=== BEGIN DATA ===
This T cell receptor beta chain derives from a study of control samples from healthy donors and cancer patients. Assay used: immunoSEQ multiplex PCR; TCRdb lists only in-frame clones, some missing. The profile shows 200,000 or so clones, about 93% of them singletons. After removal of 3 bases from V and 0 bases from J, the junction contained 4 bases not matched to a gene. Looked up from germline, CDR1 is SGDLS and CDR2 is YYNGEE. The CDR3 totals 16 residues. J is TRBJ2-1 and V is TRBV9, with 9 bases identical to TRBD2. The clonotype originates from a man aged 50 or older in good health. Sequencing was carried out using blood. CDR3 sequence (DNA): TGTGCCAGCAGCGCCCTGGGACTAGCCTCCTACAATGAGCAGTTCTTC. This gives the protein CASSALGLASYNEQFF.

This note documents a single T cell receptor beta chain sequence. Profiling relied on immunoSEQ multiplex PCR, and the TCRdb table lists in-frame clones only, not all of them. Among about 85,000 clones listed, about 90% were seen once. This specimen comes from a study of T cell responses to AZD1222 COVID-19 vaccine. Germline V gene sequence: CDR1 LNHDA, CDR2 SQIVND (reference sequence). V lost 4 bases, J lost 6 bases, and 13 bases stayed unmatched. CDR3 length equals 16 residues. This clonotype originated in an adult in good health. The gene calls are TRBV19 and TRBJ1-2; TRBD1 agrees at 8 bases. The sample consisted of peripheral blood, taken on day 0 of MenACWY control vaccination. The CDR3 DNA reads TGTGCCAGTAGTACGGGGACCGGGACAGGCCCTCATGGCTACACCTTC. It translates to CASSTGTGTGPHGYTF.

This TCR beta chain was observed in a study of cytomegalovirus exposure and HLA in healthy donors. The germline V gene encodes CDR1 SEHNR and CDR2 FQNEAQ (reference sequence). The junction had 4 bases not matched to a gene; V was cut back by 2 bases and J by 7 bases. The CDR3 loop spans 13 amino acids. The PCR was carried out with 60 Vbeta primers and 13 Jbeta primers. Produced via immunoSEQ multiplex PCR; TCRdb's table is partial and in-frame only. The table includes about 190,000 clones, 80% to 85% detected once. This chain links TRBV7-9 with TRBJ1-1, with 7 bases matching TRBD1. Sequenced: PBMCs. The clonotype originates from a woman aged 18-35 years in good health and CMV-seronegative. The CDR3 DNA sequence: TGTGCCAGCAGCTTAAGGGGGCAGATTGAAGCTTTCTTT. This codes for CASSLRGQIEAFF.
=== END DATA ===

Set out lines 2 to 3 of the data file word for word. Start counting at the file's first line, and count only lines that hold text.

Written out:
This note documents a single T cell receptor beta chain sequence. Profiling relied on immunoSEQ multiplex PCR, and the TCRdb table lists in-frame clones only, not all of them. Among about 85,000 clones listed, about 90% were seen once. This specimen comes from a study of T cell responses to AZD1222 COVID-19 vaccine. Germline V gene sequence: CDR1 LNHDA, CDR2 SQIVND (reference sequence). V lost 4 bases, J lost 6 bases, and 13 bases stayed unmatched. CDR3 length equals 16 residues. This clonotype originated in an adult in good health. The gene calls are TRBV19 and TRBJ1-2; TRBD1 agrees at 8 bases. The sample consisted of peripheral blood, taken on day 0 of MenACWY control vaccination. The CDR3 DNA reads TGTGCCAGTAGTACGGGGACCGGGACAGGCCCTCATGGCTACACCTTC. It translates to CASSTGTGTGPHGYTF.

This TCR beta chain was observed in a study of cytomegalovirus exposure and HLA in healthy donors. The germline V gene encodes CDR1 SEHNR and CDR2 FQNEAQ (reference sequence). The junction had 4 bases not matched to a gene; V was cut back by 2 bases and J by 7 bases. The CDR3 loop spans 13 amino acids. The PCR was carried out with 60 Vbeta primers and 13 Jbeta primers. Produced via immunoSEQ multiplex PCR; TCRdb's table is partial and in-frame only. The table includes about 190,000 clones, 80% to 85% detected once. This chain links TRBV7-9 with TRBJ1-1, with 7 bases matching TRBD1. Sequenced: PBMCs. The clonotype originates from a woman aged 18-35 years in good health and CMV-seronegative. The CDR3 DNA sequence: TGTGCCAGCAGCTTAAGGGGGCAGATTGAAGCTTTCTTT. This codes for CASSLRGQIEAFF.